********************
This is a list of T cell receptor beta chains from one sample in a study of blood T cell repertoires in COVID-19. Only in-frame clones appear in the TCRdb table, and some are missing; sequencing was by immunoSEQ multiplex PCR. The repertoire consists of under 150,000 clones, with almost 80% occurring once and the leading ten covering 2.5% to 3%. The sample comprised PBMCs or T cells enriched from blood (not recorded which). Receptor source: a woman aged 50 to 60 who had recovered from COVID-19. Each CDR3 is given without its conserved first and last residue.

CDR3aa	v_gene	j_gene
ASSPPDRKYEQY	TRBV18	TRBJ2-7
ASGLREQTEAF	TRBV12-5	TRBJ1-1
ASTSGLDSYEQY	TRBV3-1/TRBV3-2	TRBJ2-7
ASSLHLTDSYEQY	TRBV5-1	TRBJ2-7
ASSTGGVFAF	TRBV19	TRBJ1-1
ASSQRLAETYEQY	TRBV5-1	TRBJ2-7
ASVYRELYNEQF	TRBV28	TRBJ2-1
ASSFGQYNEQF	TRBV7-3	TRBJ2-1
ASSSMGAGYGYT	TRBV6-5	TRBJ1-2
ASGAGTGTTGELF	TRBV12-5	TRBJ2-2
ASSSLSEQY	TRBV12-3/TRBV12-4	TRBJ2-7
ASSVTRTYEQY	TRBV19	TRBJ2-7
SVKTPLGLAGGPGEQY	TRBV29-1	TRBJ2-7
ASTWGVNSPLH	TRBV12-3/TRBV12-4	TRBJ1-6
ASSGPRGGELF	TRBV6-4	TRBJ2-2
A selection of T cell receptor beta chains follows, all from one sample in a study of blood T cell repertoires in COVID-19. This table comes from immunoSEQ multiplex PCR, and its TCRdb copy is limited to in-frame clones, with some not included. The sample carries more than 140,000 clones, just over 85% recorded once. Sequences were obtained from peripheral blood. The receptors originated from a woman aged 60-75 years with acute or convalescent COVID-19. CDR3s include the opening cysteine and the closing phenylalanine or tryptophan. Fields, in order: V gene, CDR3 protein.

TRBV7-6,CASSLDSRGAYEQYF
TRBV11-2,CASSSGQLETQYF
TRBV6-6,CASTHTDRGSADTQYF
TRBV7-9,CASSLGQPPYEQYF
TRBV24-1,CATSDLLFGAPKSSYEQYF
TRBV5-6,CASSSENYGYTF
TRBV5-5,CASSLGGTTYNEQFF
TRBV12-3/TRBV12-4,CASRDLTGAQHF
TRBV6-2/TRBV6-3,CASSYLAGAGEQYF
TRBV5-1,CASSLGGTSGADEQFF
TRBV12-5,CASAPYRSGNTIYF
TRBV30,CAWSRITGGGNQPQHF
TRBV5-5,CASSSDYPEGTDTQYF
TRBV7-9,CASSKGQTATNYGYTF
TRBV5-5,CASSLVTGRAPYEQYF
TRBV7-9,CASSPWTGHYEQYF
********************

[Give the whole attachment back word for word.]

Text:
This is a list of T cell receptor beta chains from one sample in a study of blood T cell repertoires in COVID-19. Only in-frame clones appear in the TCRdb table, and some are missing; sequencing was by immunoSEQ multiplex PCR. The repertoire consists of under 150,000 clones, with almost 80% occurring once and the leading ten covering 2.5% to 3%. The sample comprised PBMCs or T cells enriched from blood (not recorded which). Receptor source: a woman aged 50 to 60 who had recovered from COVID-19. Each CDR3 is given without its conserved first and last residue.

CDR3aa	v_gene	j_gene
ASSPPDRKYEQY	TRBV18	TRBJ2-7
ASGLREQTEAF	TRBV12-5	TRBJ1-1
ASTSGLDSYEQY	TRBV3-1/TRBV3-2	TRBJ2-7
ASSLHLTDSYEQY	TRBV5-1	TRBJ2-7
ASSTGGVFAF	TRBV19	TRBJ1-1
ASSQRLAETYEQY	TRBV5-1	TRBJ2-7
ASVYRELYNEQF	TRBV28	TRBJ2-1
ASSFGQYNEQF	TRBV7-3	TRBJ2-1
ASSSMGAGYGYT	TRBV6-5	TRBJ1-2
ASGAGTGTTGELF	TRBV12-5	TRBJ2-2
ASSSLSEQY	TRBV12-3/TRBV12-4	TRBJ2-7
ASSVTRTYEQY	TRBV19	TRBJ2-7
SVKTPLGLAGGPGEQY	TRBV29-1	TRBJ2-7
ASTWGVNSPLH	TRBV12-3/TRBV12-4	TRBJ1-6
ASSGPRGGELF	TRBV6-4	TRBJ2-2
A selection of T cell receptor beta chains follows, all from one sample in a study of blood T cell repertoires in COVID-19. This table comes from immunoSEQ multiplex PCR, and its TCRdb copy is limited to in-frame clones, with some not included. The sample carries more than 140,000 clones, just over 85% recorded once. Sequences were obtained from peripheral blood. The receptors originated from a woman aged 60-75 years with acute or convalescent COVID-19. CDR3s include the opening cysteine and the closing phenylalanine or tryptophan. Fields, in order: V gene, CDR3 protein.

TRBV7-6,CASSLDSRGAYEQYF
TRBV11-2,CASSSGQLETQYF
TRBV6-6,CASTHTDRGSADTQYF
TRBV7-9,CASSLGQPPYEQYF
TRBV24-1,CATSDLLFGAPKSSYEQYF
TRBV5-6,CASSSENYGYTF
TRBV5-5,CASSLGGTTYNEQFF
TRBV12-3/TRBV12-4,CASRDLTGAQHF
TRBV6-2/TRBV6-3,CASSYLAGAGEQYF
TRBV5-1,CASSLGGTSGADEQFF
TRBV12-5,CASAPYRSGNTIYF
TRBV30,CAWSRITGGGNQPQHF
TRBV5-5,CASSSDYPEGTDTQYF
TRBV7-9,CASSKGQTATNYGYTF
TRBV5-5,CASSLVTGRAPYEQYF
TRBV7-9,CASSPWTGHYEQYF